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For Obama, a look ahead

After health care, the spotlight will turn. The president has a chance to say what's next.

WASHINGTON - No president gets a fresh start after just one year on the job. But given the size of the problems President Obama inherited and the battles he chose to take on during his first year, 2010 could provide an opportunity for something close to hitting the reset button - if he and his team are prepared to seize the opportunity.

The long and acrimonious legislative fight over health care is nearing an end. Barring unforeseen circumstances, Obama will begin his second year in office with a signing ceremony for a historic piece of social-welfare legislation. That won't end the controversy over its provisions, but it will move health care from its dominant position in the national debate. What comes next will determine how well Obama can rebound after the hits he has taken.

The president, his advisers say, saw health care as a once-in-a-lifetime struggle that could not wait another year. Postponing it until 2010 would have meant trying to pass it in an election year. Waiting until 2011 would have risked having to take on the battle with reduced majorities in the House and Senate.

White House officials are keenly aware that, after two elections in which the Democratic Party made significant gains, losses are inevitable in November. The health-care debate has damaged Obama's approval ratings and the cohesiveness of the coalition that elected him. The question is how much.

Neither the president nor his advisers believe the overall political outlook - for Obama or the party - is as gloomy as some forecasters project. They see the first months of the new year as a time for a pivot that could help restore his standing and hold down losses in November.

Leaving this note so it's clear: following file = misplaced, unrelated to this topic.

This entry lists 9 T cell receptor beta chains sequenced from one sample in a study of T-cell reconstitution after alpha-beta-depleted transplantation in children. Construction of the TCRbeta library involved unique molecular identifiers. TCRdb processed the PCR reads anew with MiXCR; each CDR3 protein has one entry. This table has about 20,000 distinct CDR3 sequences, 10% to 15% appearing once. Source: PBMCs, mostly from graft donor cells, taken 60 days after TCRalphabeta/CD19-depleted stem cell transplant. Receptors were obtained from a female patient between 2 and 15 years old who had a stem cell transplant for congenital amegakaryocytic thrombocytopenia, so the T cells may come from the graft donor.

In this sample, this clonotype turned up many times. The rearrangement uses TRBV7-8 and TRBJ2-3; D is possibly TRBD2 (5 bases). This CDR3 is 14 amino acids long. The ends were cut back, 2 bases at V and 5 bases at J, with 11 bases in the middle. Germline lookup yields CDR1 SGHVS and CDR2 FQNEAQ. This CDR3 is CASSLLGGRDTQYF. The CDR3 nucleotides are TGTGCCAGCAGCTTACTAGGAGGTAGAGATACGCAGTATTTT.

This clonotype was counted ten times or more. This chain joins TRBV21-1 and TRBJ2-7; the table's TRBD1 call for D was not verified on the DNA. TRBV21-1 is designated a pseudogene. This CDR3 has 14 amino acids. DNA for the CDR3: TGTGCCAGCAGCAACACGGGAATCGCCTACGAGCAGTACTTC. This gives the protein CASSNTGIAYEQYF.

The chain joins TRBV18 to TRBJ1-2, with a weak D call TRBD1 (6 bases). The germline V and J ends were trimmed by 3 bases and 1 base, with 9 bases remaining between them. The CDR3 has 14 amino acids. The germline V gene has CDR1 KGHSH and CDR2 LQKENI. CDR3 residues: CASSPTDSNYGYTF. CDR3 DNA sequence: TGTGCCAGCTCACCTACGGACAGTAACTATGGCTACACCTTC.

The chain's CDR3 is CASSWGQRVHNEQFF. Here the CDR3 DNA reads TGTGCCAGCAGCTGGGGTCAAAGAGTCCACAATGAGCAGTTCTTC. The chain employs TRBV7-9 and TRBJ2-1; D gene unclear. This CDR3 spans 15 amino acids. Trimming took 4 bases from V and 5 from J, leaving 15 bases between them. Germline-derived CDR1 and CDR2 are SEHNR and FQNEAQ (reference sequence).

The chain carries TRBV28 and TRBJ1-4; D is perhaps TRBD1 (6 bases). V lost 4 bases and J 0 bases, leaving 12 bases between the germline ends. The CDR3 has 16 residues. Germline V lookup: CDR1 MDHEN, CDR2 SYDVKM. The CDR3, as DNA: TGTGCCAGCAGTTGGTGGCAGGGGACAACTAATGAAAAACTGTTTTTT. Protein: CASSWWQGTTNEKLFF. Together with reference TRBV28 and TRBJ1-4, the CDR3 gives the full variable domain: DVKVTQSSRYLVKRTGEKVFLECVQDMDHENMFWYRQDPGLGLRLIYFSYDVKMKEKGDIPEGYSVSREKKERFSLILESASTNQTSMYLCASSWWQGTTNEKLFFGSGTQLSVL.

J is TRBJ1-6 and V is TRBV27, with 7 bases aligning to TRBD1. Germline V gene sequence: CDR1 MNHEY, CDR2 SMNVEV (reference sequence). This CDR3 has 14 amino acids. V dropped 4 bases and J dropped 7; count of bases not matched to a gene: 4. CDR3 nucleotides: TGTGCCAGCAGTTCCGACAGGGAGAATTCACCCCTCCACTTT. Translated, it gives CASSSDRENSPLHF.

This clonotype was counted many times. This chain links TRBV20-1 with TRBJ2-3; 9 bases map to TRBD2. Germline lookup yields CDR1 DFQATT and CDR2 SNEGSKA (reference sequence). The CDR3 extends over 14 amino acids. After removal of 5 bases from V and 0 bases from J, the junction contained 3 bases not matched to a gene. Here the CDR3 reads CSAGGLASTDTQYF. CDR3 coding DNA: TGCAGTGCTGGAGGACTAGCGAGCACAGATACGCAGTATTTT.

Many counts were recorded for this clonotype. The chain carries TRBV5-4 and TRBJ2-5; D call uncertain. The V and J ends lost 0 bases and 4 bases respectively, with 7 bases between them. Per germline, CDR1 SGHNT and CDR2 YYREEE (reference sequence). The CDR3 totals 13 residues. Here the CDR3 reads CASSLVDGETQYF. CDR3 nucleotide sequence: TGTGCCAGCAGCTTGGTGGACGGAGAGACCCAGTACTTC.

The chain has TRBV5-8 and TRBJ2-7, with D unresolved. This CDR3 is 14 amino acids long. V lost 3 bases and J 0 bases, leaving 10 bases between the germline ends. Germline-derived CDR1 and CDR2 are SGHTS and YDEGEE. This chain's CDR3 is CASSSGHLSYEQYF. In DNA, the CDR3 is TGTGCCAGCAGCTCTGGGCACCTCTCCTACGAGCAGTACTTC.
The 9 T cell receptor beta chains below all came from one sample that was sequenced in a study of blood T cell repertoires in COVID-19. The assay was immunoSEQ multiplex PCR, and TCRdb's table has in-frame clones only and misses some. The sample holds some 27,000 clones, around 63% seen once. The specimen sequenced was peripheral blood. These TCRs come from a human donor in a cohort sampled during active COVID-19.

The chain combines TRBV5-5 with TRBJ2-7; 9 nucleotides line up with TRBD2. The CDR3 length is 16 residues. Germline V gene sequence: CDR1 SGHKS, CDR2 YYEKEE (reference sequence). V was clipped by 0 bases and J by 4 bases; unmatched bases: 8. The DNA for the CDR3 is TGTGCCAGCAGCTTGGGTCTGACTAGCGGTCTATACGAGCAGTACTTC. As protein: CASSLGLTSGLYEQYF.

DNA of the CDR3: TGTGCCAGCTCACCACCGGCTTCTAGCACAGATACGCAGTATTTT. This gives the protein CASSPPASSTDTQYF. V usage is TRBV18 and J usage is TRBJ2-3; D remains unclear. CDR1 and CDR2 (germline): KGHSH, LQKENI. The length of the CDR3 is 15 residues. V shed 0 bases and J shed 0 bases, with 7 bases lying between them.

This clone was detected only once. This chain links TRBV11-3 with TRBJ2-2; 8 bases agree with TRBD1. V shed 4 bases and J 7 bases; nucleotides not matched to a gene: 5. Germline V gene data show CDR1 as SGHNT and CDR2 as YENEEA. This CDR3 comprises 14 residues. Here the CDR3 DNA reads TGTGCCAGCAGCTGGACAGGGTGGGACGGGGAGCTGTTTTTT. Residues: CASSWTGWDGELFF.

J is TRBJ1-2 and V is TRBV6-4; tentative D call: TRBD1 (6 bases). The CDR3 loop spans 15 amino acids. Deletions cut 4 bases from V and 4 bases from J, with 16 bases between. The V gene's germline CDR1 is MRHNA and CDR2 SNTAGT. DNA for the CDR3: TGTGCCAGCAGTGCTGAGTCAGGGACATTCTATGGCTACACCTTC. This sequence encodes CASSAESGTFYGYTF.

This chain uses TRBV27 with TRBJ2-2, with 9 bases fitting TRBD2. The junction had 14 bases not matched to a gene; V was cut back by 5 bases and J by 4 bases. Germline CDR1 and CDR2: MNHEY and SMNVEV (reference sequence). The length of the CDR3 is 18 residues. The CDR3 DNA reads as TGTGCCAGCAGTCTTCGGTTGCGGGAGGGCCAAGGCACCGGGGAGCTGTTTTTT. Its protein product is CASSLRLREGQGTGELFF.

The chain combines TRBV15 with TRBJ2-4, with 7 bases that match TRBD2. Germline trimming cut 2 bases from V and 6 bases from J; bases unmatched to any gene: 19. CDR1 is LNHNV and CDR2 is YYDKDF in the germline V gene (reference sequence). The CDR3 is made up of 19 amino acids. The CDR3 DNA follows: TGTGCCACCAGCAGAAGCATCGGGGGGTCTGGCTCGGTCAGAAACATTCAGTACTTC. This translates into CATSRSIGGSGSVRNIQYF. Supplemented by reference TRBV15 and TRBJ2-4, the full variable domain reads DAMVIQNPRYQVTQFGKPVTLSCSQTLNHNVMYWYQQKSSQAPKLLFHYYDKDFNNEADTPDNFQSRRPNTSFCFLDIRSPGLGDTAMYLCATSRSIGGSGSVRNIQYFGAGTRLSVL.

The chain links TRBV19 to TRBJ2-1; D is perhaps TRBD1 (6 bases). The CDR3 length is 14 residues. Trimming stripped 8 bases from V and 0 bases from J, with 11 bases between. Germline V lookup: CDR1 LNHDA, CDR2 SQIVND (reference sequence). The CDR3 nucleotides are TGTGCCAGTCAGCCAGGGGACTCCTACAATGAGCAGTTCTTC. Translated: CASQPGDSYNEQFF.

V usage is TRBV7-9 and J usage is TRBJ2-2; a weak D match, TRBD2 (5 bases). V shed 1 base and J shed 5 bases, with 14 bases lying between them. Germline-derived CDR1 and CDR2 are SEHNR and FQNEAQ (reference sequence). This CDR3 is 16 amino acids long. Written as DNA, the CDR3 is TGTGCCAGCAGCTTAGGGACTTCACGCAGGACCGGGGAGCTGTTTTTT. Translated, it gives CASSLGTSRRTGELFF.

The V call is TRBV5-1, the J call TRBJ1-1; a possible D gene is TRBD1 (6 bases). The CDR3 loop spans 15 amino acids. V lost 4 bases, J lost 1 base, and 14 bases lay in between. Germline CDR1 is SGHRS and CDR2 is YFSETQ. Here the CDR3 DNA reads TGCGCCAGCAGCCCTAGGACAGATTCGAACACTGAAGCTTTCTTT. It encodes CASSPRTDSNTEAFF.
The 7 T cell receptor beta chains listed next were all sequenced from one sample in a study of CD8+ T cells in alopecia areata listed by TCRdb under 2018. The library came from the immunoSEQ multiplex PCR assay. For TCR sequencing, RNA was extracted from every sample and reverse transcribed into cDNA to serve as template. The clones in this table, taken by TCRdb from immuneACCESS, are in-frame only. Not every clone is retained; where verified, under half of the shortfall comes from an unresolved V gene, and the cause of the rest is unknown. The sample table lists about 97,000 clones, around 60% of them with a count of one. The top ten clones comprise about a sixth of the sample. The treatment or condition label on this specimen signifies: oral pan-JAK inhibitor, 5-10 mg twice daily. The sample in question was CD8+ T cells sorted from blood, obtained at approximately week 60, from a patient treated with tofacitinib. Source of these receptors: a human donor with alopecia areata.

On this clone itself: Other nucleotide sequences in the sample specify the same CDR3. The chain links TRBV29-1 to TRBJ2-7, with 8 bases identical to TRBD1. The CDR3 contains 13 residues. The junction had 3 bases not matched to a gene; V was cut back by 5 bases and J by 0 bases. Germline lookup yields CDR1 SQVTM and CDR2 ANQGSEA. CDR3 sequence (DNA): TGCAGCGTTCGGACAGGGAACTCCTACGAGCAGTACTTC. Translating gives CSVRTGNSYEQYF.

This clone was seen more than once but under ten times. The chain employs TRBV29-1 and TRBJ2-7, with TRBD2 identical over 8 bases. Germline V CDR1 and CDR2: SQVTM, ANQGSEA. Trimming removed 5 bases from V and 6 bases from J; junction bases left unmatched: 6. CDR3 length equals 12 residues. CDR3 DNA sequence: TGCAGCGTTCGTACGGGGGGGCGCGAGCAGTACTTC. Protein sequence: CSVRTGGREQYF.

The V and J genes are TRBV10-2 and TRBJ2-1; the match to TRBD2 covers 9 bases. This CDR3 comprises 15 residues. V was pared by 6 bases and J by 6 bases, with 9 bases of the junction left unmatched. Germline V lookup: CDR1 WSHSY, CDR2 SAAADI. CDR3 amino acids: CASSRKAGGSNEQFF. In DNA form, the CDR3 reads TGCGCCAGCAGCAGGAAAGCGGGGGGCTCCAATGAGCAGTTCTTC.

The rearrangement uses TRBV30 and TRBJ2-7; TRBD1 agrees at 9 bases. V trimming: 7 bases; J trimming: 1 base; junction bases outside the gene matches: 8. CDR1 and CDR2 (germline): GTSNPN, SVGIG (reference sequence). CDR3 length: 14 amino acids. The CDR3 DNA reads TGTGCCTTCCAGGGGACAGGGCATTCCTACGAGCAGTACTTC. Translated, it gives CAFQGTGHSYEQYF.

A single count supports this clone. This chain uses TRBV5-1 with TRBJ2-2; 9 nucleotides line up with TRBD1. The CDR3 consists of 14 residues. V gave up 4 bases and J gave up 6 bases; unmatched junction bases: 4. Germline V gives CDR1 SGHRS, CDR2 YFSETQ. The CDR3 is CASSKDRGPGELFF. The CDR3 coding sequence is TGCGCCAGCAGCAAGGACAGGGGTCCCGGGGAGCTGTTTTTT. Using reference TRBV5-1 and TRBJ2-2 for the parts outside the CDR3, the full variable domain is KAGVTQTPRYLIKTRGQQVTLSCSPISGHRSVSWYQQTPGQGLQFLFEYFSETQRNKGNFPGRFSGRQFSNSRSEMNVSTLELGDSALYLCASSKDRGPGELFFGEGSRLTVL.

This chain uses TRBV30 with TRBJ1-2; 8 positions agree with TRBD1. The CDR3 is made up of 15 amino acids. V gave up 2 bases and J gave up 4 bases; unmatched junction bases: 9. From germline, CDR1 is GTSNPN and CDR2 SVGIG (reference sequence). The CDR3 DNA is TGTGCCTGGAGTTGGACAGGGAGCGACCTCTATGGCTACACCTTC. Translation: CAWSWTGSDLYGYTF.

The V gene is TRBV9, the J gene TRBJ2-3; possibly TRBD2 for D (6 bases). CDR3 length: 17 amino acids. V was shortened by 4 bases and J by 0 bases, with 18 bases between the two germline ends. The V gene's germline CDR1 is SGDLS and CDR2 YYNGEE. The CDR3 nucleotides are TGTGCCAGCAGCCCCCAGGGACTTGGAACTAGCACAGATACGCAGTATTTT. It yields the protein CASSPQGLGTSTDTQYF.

In order to accomplish that, the administration will first have to refocus on the economy. White House officials believe the public anger toward Washington is driven more by the economic downturn and high unemployment than by the health-care debate. But unemployment remains a pernicious political problem. Obama and congressional Democrats will make job creation their top priority in 2010.

Many Democrats have complained that Obama allowed the health-care debate to distract him from the economy. In their estimation, the most important thing he can do, for the country and for the party's political health, is spend considerably more time working to create jobs and going around the country to show people he is paying attention. If unemployment drops, White House officials believe, Obama's approval ratings will rise, improving Democrats' electoral prospects.

Next is to move Congress off stage. The struggle over health care has dominated Washington for six months, often eclipsing the president in the public eye, to the detriment of Obama and lawmakers. The longer Congress remained in the spotlight, the more disapproving the public has been of its performance. With health care now almost complete, Congress may play a less central role in setting the 2010 agenda. From the perspective of the White House, that can't happen soon enough.

Third is for Obama to get serious about the deficit and spending. That has been the unfulfilled pledge of his administration, and it has cost him politically, particularly among independent voters.

White House officials argue that preventing an economic depression required massive spending on unpopular causes, like bailing out bankers and automakers. They also argue that much of the current structural deficit resulted from the decisions of previous administrations. That is all true, but it is now Obama's problem. His State of the Union address and forthcoming budget will provide evidence of how serious he is about the problem.

Obama also may look for an opportunity to take on congressional earmarks. He blinked earlier this year on a major spending bill filled with them, fearing that a veto would rupture his relations with Capitol Hill and significantly lessen chances of getting other priorities enacted. Whether he's prepared to challenge congressional spending habits in 2010 could be a major test of his commitment to reforming Washington.

Fourth is to avoid overloading the circuits. White House officials concede that happened this year, but out of necessity. Democrats outside the White House fear the administration will rush ahead with plans to enact energy legislation in 2010 and try to force action on comprehensive immigration reform, another politically volatile issue.

The administration and members of Congress have been working on both of those issues out of sight. But there appears to be far less appetite to try to force Congress to enact measures that could come at a high cost politically, unless they have clear bipartisan support.